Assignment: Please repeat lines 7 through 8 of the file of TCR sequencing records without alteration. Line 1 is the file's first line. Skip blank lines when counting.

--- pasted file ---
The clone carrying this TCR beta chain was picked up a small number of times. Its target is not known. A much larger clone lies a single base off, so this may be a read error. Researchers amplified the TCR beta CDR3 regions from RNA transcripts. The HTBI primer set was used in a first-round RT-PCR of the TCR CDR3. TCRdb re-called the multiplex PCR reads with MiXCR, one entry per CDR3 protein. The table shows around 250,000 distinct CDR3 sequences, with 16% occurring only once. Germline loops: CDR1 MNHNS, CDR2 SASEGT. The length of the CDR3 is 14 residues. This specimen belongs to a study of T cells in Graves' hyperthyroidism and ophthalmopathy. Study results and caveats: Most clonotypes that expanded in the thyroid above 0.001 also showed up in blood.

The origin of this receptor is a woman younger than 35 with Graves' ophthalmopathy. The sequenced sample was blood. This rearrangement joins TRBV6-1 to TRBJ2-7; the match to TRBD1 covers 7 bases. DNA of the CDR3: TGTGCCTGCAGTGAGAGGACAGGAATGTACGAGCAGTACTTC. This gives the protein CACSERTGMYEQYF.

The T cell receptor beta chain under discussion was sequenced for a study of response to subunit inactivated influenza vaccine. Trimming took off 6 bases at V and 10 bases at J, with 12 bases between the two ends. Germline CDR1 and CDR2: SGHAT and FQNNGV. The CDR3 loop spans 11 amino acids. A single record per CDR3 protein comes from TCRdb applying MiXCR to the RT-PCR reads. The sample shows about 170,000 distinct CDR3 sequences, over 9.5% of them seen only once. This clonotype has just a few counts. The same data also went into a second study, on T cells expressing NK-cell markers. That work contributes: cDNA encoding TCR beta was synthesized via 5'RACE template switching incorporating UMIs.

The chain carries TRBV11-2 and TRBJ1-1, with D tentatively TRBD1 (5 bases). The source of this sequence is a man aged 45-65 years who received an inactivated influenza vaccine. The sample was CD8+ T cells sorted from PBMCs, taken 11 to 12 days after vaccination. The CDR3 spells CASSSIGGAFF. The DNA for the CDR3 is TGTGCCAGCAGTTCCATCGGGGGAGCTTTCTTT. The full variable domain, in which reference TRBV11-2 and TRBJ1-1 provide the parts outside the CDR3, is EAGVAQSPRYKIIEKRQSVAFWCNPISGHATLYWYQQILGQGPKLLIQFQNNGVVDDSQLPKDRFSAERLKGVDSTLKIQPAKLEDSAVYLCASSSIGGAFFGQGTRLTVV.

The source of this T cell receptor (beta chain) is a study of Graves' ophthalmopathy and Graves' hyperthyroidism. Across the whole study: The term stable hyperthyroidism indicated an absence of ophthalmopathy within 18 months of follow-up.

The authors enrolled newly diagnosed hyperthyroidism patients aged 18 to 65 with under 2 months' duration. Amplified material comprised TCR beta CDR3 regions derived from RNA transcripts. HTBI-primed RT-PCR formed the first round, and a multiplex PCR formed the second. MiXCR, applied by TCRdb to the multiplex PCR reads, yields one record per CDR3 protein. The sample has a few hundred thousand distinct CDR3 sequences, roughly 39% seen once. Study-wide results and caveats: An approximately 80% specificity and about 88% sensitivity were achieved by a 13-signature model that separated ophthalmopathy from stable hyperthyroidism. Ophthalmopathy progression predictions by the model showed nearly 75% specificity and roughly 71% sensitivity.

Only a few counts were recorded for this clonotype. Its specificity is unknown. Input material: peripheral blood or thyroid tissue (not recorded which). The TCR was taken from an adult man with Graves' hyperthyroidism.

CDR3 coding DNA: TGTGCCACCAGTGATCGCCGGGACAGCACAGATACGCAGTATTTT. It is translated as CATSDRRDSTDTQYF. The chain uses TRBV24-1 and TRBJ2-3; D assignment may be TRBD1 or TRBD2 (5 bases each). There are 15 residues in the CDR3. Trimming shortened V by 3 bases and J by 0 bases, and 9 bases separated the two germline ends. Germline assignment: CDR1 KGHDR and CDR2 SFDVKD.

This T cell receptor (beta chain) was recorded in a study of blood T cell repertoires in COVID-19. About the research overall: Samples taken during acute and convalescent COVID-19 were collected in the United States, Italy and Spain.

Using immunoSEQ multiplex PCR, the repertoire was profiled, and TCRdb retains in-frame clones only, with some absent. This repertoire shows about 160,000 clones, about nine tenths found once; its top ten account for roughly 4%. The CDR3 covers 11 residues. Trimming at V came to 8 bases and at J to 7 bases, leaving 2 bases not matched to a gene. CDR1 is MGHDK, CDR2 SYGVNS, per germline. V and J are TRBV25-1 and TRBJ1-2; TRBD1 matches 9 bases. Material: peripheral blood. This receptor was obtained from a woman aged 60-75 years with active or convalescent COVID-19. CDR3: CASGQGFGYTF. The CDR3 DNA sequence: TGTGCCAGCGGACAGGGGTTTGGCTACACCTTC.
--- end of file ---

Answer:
Only a few counts were recorded for this clonotype. Its specificity is unknown. Input material: peripheral blood or thyroid tissue (not recorded which). The TCR was taken from an adult man with Graves' hyperthyroidism.

CDR3 coding DNA: TGTGCCACCAGTGATCGCCGGGACAGCACAGATACGCAGTATTTT. It is translated as CATSDRRDSTDTQYF. The chain uses TRBV24-1 and TRBJ2-3; D assignment may be TRBD1 or TRBD2 (5 bases each). There are 15 residues in the CDR3. Trimming shortened V by 3 bases and J by 0 bases, and 9 bases separated the two germline ends. Germline assignment: CDR1 KGHDR and CDR2 SFDVKD.